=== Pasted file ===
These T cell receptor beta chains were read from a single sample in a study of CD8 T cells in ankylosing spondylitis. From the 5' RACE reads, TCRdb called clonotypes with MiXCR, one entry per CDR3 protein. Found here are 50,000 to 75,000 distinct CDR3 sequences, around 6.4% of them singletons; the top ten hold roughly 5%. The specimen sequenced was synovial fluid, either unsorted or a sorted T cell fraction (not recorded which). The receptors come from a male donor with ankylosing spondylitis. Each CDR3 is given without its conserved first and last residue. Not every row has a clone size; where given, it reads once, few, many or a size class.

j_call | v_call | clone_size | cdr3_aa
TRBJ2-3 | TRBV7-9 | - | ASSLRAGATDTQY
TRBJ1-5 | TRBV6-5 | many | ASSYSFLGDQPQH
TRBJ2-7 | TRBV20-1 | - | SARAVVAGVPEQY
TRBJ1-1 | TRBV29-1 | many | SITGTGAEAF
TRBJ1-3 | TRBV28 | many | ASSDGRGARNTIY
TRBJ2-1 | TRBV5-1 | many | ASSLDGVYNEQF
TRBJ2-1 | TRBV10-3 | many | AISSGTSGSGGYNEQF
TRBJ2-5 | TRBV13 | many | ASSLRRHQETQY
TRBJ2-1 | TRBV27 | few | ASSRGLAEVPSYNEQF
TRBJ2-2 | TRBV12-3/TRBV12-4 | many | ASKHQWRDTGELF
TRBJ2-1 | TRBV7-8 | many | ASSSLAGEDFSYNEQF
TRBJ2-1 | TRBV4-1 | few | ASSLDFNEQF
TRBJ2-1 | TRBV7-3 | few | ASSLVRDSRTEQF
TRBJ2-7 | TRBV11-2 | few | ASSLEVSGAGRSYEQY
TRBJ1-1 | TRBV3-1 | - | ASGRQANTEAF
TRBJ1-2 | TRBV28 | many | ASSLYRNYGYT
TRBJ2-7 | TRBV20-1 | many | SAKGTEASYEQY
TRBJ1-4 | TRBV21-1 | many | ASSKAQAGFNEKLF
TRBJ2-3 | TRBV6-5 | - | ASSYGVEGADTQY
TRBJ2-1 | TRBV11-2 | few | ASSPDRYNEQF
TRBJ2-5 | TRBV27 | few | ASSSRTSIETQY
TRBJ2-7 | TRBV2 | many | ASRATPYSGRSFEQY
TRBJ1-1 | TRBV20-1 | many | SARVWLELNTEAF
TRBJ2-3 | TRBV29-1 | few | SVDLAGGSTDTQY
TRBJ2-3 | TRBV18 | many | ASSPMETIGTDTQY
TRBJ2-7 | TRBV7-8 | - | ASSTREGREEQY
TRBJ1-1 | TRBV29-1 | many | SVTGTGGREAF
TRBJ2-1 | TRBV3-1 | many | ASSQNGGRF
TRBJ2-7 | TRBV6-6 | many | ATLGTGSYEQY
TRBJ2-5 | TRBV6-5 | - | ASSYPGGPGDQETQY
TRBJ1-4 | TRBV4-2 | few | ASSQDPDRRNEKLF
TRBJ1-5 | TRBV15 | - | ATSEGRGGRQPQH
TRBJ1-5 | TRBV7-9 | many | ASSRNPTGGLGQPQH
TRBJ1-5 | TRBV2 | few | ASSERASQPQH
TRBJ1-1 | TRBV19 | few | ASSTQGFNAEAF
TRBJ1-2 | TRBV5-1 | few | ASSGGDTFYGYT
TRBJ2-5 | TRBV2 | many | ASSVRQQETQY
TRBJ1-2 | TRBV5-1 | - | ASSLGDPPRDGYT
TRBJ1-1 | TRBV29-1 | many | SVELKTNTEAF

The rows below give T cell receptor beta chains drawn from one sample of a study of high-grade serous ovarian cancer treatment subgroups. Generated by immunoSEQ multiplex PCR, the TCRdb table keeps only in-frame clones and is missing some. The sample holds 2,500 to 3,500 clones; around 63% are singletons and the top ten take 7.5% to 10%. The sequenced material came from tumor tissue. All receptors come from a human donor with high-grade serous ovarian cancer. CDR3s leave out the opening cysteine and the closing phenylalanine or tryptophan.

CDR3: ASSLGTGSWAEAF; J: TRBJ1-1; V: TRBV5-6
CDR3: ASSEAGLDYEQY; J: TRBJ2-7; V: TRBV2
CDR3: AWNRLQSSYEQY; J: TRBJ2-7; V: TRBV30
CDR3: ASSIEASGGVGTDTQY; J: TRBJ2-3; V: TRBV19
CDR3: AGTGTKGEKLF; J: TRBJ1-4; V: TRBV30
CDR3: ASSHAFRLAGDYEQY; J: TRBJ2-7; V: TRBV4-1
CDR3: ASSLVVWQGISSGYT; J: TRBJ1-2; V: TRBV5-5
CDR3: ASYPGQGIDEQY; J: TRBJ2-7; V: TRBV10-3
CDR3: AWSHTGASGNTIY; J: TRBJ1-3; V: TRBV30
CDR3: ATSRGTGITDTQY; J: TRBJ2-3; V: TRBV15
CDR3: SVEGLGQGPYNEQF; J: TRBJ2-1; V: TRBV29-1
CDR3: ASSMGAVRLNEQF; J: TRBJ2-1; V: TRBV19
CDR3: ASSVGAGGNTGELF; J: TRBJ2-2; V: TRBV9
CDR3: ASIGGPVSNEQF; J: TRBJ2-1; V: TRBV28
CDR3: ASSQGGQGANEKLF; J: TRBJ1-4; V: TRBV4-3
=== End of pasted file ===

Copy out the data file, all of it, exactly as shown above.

These T cell receptor beta chains were read from a single sample in a study of CD8 T cells in ankylosing spondylitis. From the 5' RACE reads, TCRdb called clonotypes with MiXCR, one entry per CDR3 protein. Found here are 50,000 to 75,000 distinct CDR3 sequences, around 6.4% of them singletons; the top ten hold roughly 5%. The specimen sequenced was synovial fluid, either unsorted or a sorted T cell fraction (not recorded which). The receptors come from a male donor with ankylosing spondylitis. Each CDR3 is given without its conserved first and last residue. Not every row has a clone size; where given, it reads once, few, many or a size class.

j_call | v_call | clone_size | cdr3_aa
TRBJ2-3 | TRBV7-9 | - | ASSLRAGATDTQY
TRBJ1-5 | TRBV6-5 | many | ASSYSFLGDQPQH
TRBJ2-7 | TRBV20-1 | - | SARAVVAGVPEQY
TRBJ1-1 | TRBV29-1 | many | SITGTGAEAF
TRBJ1-3 | TRBV28 | many | ASSDGRGARNTIY
TRBJ2-1 | TRBV5-1 | many | ASSLDGVYNEQF
TRBJ2-1 | TRBV10-3 | many | AISSGTSGSGGYNEQF
TRBJ2-5 | TRBV13 | many | ASSLRRHQETQY
TRBJ2-1 | TRBV27 | few | ASSRGLAEVPSYNEQF
TRBJ2-2 | TRBV12-3/TRBV12-4 | many | ASKHQWRDTGELF
TRBJ2-1 | TRBV7-8 | many | ASSSLAGEDFSYNEQF
TRBJ2-1 | TRBV4-1 | few | ASSLDFNEQF
TRBJ2-1 | TRBV7-3 | few | ASSLVRDSRTEQF
TRBJ2-7 | TRBV11-2 | few | ASSLEVSGAGRSYEQY
TRBJ1-1 | TRBV3-1 | - | ASGRQANTEAF
TRBJ1-2 | TRBV28 | many | ASSLYRNYGYT
TRBJ2-7 | TRBV20-1 | many | SAKGTEASYEQY
TRBJ1-4 | TRBV21-1 | many | ASSKAQAGFNEKLF
TRBJ2-3 | TRBV6-5 | - | ASSYGVEGADTQY
TRBJ2-1 | TRBV11-2 | few | ASSPDRYNEQF
TRBJ2-5 | TRBV27 | few | ASSSRTSIETQY
TRBJ2-7 | TRBV2 | many | ASRATPYSGRSFEQY
TRBJ1-1 | TRBV20-1 | many | SARVWLELNTEAF
TRBJ2-3 | TRBV29-1 | few | SVDLAGGSTDTQY
TRBJ2-3 | TRBV18 | many | ASSPMETIGTDTQY
TRBJ2-7 | TRBV7-8 | - | ASSTREGREEQY
TRBJ1-1 | TRBV29-1 | many | SVTGTGGREAF
TRBJ2-1 | TRBV3-1 | many | ASSQNGGRF
TRBJ2-7 | TRBV6-6 | many | ATLGTGSYEQY
TRBJ2-5 | TRBV6-5 | - | ASSYPGGPGDQETQY
TRBJ1-4 | TRBV4-2 | few | ASSQDPDRRNEKLF
TRBJ1-5 | TRBV15 | - | ATSEGRGGRQPQH
TRBJ1-5 | TRBV7-9 | many | ASSRNPTGGLGQPQH
TRBJ1-5 | TRBV2 | few | ASSERASQPQH
TRBJ1-1 | TRBV19 | few | ASSTQGFNAEAF
TRBJ1-2 | TRBV5-1 | few | ASSGGDTFYGYT
TRBJ2-5 | TRBV2 | many | ASSVRQQETQY
TRBJ1-2 | TRBV5-1 | - | ASSLGDPPRDGYT
TRBJ1-1 | TRBV29-1 | many | SVELKTNTEAF

The rows below give T cell receptor beta chains drawn from one sample of a study of high-grade serous ovarian cancer treatment subgroups. Generated by immunoSEQ multiplex PCR, the TCRdb table keeps only in-frame clones and is missing some. The sample holds 2,500 to 3,500 clones; around 63% are singletons and the top ten take 7.5% to 10%. The sequenced material came from tumor tissue. All receptors come from a human donor with high-grade serous ovarian cancer. CDR3s leave out the opening cysteine and the closing phenylalanine or tryptophan.

CDR3: ASSLGTGSWAEAF; J: TRBJ1-1; V: TRBV5-6
CDR3: ASSEAGLDYEQY; J: TRBJ2-7; V: TRBV2
CDR3: AWNRLQSSYEQY; J: TRBJ2-7; V: TRBV30
CDR3: ASSIEASGGVGTDTQY; J: TRBJ2-3; V: TRBV19
CDR3: AGTGTKGEKLF; J: TRBJ1-4; V: TRBV30
CDR3: ASSHAFRLAGDYEQY; J: TRBJ2-7; V: TRBV4-1
CDR3: ASSLVVWQGISSGYT; J: TRBJ1-2; V: TRBV5-5
CDR3: ASYPGQGIDEQY; J: TRBJ2-7; V: TRBV10-3
CDR3: AWSHTGASGNTIY; J: TRBJ1-3; V: TRBV30
CDR3: ATSRGTGITDTQY; J: TRBJ2-3; V: TRBV15
CDR3: SVEGLGQGPYNEQF; J: TRBJ2-1; V: TRBV29-1
CDR3: ASSMGAVRLNEQF; J: TRBJ2-1; V: TRBV19
CDR3: ASSVGAGGNTGELF; J: TRBJ2-2; V: TRBV9
CDR3: ASIGGPVSNEQF; J: TRBJ2-1; V: TRBV28
CDR3: ASSQGGQGANEKLF; J: TRBJ1-4; V: TRBV4-3